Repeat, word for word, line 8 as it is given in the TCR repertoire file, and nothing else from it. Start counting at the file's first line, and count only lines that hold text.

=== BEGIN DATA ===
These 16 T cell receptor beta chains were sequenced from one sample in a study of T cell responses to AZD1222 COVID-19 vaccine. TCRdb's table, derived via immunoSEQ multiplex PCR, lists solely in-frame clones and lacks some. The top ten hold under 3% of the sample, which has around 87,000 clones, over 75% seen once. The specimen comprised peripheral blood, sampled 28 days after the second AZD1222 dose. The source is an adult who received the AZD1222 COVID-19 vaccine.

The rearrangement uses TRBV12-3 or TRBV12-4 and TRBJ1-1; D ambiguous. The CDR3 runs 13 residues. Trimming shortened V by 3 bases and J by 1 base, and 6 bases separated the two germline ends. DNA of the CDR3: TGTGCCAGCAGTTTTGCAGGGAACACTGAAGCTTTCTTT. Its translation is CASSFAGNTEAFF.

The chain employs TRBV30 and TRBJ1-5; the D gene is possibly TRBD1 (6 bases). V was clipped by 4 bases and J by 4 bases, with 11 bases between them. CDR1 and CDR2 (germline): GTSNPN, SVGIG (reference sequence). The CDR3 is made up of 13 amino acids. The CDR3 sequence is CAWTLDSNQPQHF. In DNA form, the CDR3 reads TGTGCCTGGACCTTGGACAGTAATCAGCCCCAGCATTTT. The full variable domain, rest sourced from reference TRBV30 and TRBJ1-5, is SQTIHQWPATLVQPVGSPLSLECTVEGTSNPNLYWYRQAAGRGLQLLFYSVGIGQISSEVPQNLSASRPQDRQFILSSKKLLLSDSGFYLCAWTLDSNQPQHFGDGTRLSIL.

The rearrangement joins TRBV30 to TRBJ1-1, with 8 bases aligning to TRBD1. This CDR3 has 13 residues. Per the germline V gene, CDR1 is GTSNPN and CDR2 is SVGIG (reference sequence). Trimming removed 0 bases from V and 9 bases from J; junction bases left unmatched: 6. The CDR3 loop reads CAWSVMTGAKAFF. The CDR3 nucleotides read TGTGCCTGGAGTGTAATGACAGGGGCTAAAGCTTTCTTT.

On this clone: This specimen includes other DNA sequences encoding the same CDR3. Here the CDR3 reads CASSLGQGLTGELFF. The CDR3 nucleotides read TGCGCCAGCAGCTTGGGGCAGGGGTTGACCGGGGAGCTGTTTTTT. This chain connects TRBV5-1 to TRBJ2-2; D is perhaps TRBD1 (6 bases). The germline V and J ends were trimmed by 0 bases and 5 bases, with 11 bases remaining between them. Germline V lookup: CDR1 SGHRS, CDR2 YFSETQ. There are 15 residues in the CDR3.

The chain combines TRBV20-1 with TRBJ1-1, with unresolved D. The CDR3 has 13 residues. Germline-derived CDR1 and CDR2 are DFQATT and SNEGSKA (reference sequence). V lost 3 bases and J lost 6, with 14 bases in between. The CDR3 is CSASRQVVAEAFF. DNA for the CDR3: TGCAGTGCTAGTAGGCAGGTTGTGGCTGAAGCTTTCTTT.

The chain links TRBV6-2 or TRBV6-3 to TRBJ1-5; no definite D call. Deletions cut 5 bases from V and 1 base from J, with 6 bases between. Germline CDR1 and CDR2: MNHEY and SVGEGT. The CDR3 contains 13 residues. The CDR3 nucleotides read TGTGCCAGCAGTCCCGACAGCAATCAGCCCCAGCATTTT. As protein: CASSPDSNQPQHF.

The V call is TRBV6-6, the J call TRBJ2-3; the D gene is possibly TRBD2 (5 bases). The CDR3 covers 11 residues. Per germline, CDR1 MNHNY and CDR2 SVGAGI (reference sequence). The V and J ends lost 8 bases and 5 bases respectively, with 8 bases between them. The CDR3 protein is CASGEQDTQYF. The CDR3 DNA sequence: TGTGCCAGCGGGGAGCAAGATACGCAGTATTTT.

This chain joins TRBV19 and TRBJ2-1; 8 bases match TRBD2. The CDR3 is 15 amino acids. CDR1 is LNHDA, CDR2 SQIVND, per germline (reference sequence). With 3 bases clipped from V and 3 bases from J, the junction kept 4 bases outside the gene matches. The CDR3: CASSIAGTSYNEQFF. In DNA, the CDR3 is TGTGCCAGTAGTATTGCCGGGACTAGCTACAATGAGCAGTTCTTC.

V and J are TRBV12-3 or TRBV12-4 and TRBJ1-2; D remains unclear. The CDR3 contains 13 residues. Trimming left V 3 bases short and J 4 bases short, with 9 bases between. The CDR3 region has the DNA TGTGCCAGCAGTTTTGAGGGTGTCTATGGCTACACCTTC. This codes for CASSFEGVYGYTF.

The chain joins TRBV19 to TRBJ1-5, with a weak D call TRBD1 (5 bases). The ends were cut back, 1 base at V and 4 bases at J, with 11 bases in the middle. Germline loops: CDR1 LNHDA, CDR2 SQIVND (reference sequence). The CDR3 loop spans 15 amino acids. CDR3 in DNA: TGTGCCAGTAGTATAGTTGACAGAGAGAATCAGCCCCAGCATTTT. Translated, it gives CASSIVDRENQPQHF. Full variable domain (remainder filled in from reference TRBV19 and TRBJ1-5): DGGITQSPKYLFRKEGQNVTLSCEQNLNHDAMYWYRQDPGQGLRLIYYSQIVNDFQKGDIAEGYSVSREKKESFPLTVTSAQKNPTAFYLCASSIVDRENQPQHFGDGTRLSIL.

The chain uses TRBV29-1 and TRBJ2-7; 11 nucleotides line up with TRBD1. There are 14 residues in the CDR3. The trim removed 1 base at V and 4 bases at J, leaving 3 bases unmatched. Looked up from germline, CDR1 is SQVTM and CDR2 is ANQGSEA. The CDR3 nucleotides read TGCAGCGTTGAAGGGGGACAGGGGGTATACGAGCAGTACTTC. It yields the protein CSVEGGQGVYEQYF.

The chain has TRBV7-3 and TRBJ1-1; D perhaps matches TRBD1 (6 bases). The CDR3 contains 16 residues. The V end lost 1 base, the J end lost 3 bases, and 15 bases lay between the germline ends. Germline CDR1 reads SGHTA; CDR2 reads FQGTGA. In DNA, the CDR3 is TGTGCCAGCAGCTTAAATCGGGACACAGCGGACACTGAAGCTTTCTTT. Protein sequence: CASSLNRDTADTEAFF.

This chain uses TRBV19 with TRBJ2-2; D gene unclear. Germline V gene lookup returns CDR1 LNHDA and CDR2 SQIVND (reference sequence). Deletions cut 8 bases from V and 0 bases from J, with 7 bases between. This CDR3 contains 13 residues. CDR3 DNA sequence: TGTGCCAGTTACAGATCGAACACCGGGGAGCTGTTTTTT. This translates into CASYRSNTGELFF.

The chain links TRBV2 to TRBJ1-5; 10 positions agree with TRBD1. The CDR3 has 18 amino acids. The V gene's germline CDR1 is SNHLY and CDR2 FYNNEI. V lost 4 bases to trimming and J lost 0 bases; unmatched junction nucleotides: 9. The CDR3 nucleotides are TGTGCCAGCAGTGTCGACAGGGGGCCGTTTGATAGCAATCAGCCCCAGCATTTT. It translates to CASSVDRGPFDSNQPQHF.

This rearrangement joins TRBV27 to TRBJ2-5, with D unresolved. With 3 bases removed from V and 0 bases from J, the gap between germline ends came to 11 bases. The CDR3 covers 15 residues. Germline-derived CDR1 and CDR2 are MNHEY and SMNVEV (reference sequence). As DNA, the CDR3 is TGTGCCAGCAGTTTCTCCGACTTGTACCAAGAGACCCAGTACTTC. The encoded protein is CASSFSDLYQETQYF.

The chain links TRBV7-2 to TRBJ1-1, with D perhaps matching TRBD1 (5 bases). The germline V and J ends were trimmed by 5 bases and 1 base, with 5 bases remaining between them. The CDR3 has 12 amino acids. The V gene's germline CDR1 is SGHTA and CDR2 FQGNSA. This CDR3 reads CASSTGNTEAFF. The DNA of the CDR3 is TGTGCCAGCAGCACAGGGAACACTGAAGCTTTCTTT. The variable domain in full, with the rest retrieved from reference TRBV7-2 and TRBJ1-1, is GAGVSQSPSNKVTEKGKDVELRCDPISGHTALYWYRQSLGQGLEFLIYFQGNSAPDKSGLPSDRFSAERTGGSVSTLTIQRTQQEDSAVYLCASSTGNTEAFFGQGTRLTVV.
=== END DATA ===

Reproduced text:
The V call is TRBV6-6, the J call TRBJ2-3; the D gene is possibly TRBD2 (5 bases). The CDR3 covers 11 residues. Per germline, CDR1 MNHNY and CDR2 SVGAGI (reference sequence). The V and J ends lost 8 bases and 5 bases respectively, with 8 bases between them. The CDR3 protein is CASGEQDTQYF. The CDR3 DNA sequence: TGTGCCAGCGGGGAGCAAGATACGCAGTATTTT.